Everyone can benefit from a Qi Gong practice regardless of age, spiritual belief, or physical differences.  Children can increase focus in school.  Office workers can reduce stress to avoid burnout.  Seniors can promote balance and improve their quality of life.  People with physical handicaps can increase strength and improve circulation regardless of limitations of movement.  Medical professionals and caregivers can improve their ability to heal their patients.

When I was in school studying Chinese Medicine, two of the required courses were Qi Gong and Tai Chi.  I took these during the first couple of trimesters and fell in Love.  I was working 40-60 hours a week as a software engineer and maintaining a family while going to school most nights at a full-time status. These practices kept me strong, healthy, and peaceful (mostly) throughout the entire process, which lasted 5 years.  I would like to emphasize that it is not required to keep a schedule like that in order to have Qi Gong be useful.  In fact, I would highly recommend not doing that and simply making Qi Gong part of your everyday life.

It is very easy to start practicing Qi Gong. Many of us have access to the internet and can search for Qi Gong instructional videos.  The local bookstores and libraries have books and DVDs about Qi Gong.  You can search for local Qi Gong instructors or meet-up groups.  Looking into these is a good way to start.  Cup of Life Healing Center does not currently have an offering but we plan to begin a regular class or a series of classes sometime in 2018.  Please inquire if you would be interested.

If you decide that Qi Gong is something that you want to continue, get more training.  The best way to choose your instructor is to trust your intuition.  Some criteria to keep in mind when choosing a qualified instructor would be:  what is their background and experience; are they of good character; do they treat people fairly and with respect; do they live what they teach; do they refrain from making unsubstantiated claims; do they encourage and bring out a student’s highest potential?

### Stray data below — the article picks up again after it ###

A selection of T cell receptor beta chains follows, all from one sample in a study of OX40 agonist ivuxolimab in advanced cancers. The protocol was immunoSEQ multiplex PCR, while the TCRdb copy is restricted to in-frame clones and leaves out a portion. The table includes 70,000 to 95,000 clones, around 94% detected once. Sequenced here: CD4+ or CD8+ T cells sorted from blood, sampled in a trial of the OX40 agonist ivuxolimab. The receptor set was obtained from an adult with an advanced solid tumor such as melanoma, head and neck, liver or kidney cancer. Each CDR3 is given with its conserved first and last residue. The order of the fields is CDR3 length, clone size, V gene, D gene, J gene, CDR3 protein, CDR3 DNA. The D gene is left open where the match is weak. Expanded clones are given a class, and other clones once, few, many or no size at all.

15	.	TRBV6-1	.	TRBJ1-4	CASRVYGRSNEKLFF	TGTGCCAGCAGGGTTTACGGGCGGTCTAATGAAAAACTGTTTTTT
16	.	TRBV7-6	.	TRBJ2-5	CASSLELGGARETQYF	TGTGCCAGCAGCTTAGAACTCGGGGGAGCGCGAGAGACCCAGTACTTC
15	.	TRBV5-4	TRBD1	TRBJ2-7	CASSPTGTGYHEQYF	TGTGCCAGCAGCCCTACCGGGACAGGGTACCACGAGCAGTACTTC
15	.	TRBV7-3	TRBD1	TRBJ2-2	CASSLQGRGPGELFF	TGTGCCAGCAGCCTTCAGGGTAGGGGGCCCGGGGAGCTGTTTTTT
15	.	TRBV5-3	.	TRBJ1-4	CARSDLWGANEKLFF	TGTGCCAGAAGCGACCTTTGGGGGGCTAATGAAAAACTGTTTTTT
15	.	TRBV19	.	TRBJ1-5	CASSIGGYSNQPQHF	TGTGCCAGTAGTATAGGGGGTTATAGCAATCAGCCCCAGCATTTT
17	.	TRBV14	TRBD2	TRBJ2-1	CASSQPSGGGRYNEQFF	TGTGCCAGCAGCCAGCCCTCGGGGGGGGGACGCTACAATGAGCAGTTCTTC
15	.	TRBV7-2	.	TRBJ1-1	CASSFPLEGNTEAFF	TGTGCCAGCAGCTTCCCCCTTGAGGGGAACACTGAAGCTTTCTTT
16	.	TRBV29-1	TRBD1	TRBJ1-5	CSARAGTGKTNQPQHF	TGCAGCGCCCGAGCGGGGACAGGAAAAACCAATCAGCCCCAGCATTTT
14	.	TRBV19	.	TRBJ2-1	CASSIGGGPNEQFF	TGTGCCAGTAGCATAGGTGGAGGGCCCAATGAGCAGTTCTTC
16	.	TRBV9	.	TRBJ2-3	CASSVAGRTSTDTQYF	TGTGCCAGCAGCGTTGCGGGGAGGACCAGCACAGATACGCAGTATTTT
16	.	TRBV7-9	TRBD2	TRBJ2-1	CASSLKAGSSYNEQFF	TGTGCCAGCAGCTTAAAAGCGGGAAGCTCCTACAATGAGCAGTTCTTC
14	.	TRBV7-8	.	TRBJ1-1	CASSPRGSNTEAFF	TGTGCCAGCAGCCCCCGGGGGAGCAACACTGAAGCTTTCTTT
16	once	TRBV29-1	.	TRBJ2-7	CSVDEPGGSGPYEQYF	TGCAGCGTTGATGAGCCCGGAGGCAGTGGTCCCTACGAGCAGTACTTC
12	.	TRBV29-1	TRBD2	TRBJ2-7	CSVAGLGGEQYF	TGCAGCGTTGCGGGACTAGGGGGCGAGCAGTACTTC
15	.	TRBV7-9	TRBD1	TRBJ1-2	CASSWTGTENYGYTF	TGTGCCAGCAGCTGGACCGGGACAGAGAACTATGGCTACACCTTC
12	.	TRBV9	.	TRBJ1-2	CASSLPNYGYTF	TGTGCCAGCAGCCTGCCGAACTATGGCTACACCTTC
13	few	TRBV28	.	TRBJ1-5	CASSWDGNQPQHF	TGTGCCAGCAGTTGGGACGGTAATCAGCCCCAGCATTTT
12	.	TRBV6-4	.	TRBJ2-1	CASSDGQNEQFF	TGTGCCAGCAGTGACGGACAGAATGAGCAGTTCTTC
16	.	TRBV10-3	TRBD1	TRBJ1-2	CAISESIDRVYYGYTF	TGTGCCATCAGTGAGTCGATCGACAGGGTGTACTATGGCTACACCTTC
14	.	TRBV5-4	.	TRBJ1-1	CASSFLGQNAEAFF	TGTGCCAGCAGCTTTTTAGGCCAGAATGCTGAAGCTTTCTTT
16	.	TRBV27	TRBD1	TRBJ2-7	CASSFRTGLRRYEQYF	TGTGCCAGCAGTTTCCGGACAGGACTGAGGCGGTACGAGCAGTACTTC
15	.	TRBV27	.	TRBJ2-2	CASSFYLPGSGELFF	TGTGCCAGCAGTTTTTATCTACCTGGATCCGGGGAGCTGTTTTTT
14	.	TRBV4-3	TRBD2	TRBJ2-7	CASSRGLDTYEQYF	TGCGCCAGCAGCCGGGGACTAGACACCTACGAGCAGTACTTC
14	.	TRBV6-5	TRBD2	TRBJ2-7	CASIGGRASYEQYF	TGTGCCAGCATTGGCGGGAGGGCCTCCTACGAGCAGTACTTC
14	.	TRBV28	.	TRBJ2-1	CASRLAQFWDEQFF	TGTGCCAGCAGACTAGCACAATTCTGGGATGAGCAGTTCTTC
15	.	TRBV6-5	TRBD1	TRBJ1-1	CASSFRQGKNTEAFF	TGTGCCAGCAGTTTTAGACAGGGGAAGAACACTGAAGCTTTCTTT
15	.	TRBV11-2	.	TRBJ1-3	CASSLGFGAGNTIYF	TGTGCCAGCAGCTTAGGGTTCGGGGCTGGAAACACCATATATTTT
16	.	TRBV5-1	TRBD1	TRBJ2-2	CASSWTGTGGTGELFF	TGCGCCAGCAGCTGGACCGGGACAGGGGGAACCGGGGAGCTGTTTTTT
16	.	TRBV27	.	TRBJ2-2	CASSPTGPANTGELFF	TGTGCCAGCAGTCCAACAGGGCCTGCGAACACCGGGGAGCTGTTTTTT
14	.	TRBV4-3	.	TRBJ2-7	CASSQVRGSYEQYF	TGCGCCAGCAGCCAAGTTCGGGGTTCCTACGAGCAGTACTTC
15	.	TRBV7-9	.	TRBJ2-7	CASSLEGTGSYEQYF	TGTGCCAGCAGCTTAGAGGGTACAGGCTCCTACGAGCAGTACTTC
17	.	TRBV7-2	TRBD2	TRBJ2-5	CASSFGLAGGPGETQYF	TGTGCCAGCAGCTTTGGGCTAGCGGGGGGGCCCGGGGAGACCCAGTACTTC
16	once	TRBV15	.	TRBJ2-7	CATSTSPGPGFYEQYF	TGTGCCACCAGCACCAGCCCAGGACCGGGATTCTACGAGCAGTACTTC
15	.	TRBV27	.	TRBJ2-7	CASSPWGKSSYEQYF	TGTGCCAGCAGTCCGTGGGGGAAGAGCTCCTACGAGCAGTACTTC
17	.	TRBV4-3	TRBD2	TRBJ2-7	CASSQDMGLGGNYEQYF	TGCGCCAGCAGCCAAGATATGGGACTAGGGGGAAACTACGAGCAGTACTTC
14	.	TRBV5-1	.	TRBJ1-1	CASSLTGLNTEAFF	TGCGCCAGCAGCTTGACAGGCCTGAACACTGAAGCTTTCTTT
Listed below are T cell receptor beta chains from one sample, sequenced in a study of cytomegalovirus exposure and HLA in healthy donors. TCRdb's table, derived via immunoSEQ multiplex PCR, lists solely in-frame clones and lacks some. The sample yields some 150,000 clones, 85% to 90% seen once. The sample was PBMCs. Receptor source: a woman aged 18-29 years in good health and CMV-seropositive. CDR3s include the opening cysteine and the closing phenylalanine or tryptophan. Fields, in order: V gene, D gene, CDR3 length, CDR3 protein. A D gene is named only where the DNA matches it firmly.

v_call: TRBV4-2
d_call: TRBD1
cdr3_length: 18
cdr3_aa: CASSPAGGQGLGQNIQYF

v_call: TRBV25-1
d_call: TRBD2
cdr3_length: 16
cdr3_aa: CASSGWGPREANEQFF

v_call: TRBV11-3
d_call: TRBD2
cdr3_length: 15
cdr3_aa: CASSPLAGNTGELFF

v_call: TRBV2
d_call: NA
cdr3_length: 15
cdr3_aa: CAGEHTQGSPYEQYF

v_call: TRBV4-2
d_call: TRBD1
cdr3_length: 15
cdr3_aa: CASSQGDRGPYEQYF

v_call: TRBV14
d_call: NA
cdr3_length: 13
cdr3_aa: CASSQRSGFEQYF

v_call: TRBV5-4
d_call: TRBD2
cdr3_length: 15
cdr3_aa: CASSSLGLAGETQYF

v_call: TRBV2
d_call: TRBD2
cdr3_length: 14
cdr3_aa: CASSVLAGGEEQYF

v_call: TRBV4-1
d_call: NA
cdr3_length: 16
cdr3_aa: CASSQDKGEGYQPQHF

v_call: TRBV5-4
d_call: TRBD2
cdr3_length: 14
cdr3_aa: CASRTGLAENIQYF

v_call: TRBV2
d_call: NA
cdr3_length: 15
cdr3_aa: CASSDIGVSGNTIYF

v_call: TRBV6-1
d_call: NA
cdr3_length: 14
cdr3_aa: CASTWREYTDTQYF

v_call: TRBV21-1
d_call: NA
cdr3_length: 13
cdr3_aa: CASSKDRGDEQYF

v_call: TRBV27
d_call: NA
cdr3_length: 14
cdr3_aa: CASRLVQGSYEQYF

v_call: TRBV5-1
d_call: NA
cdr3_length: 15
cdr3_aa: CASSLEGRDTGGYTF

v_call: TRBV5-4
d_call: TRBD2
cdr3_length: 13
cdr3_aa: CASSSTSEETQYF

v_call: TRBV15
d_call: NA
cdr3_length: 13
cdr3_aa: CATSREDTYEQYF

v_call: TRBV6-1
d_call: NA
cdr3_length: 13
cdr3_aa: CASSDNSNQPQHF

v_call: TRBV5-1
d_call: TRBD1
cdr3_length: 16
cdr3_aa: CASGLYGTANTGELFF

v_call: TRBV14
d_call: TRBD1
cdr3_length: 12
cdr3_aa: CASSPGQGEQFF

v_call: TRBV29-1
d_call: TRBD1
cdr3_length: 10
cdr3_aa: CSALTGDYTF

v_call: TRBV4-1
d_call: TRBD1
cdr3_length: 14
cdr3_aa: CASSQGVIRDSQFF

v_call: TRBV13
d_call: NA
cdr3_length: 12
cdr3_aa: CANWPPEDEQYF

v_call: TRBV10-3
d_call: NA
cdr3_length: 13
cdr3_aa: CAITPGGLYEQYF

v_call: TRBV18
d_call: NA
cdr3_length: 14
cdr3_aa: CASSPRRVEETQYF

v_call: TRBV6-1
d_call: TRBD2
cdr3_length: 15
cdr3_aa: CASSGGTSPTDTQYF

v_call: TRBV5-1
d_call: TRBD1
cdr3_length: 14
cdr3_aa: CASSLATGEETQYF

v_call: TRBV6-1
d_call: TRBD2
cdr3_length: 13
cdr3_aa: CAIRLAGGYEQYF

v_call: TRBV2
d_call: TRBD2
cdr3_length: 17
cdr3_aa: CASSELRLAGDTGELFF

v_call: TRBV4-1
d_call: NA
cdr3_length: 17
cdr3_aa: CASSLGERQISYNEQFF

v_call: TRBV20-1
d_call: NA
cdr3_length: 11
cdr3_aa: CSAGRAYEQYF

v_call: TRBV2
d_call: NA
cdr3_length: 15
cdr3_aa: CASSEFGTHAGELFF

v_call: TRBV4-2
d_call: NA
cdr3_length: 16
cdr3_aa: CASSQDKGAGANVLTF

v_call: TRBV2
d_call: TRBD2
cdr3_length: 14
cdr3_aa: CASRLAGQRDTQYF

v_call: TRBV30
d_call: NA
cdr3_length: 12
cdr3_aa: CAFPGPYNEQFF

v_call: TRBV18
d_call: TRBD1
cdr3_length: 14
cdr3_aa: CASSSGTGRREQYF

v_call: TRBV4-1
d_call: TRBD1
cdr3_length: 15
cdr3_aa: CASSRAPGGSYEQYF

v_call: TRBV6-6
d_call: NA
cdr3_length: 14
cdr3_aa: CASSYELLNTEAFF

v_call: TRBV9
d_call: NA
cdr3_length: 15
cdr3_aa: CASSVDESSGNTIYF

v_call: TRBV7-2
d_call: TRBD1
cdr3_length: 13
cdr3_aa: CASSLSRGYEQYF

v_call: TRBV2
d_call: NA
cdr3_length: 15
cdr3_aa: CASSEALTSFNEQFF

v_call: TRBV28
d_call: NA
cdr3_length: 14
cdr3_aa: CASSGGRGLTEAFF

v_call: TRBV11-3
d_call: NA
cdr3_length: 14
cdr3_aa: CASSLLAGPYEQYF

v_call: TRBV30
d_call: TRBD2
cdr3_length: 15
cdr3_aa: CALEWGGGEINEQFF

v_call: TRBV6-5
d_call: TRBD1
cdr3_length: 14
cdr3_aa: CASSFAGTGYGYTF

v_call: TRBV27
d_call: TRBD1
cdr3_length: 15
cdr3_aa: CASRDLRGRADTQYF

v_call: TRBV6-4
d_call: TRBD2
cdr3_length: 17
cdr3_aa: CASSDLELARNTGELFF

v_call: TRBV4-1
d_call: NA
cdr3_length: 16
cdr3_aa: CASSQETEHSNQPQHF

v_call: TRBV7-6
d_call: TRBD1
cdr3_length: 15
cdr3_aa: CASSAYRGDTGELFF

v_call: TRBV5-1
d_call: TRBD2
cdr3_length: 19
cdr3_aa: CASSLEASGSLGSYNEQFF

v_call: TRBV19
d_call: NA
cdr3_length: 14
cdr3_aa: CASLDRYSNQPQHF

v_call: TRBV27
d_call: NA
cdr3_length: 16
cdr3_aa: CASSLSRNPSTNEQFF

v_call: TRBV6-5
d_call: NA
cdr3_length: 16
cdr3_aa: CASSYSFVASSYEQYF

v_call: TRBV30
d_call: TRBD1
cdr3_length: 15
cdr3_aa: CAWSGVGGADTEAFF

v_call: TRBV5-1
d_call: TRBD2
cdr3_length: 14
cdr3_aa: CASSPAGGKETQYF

• This article was written by Michael Hurley L.Ac. Michael is the co-owner and acupuncturist at Cup of Life Healing Center located at 82 Washington Street Suite 2 in Keene, NH.

Fall and Your Health

by Michael Hurley, L.Ac. – Co-founder and acupuncturist at Cup of Life Healing Center

As the fall season comes around the corner, we must be aware of what the change of season means for our health.   Our bodies have become used to the summer warmth and freedom to express ourselves.  Just as the weather and sunlight changes at this time of year, so must our focus and attention.

In Traditional Chinese Medicine (TCM), the fall is a time to start buckling down and completing the projects we started in the spring.  The fall harvest is a perfect example.  While this is a tangible external expression of our food growing cycles coming to completion, there is more to look at.  Completion also applies to the projects that we have going on internally—personal changes we are making within ourselves.  By drawing our awareness to season change, we become conscious of the Qi that flows within us and the cyclical patterns that it reveals.

In TCM, the body is made up of various channels or pathways that Qi flows.  These correspond to organ systems and have, over the years, been associated with certain characteristics.  For instance, the Lung and Large Intestine systems are associated with the fall.  The emotion of the Lung/Large Intestine is grief or “letting go”.  Many times people complain of a depression that comes at the end of the summer or beginning of fall as the air gets a little cooler and the days begin to get noticeably shorter.  We have trouble “letting go” of the summer and we have a small grief process that goes along with that.  Supplementing and caring for our Lungs is very important to combat this grief.

The proper flow of Qi from the Lungs is a downward direction.  In the fall, the Lung Qi is instable.  This may cause the Lung Qi to ascend or become “rebellious”.  If the Qi is not descending, we see symptoms like coughing or wheezing.  The Lungs are the uppermost organ and in being so, are the most vulnerable to Wind and Cold.  This is why it is so important to start dressing warmer in the fall.  The Lungs also control the Wei-Qi, a protective barrier that we have to protect us from colds and flu.  It resides between the skin and the muscles and serves to keep us warm.

Some things to consider during the fall months in order to support the Lungs so they can do their job to protect us include:

  • Getting more sleep
  • Avoiding foods that may cause phlegm
  • Dressing in layers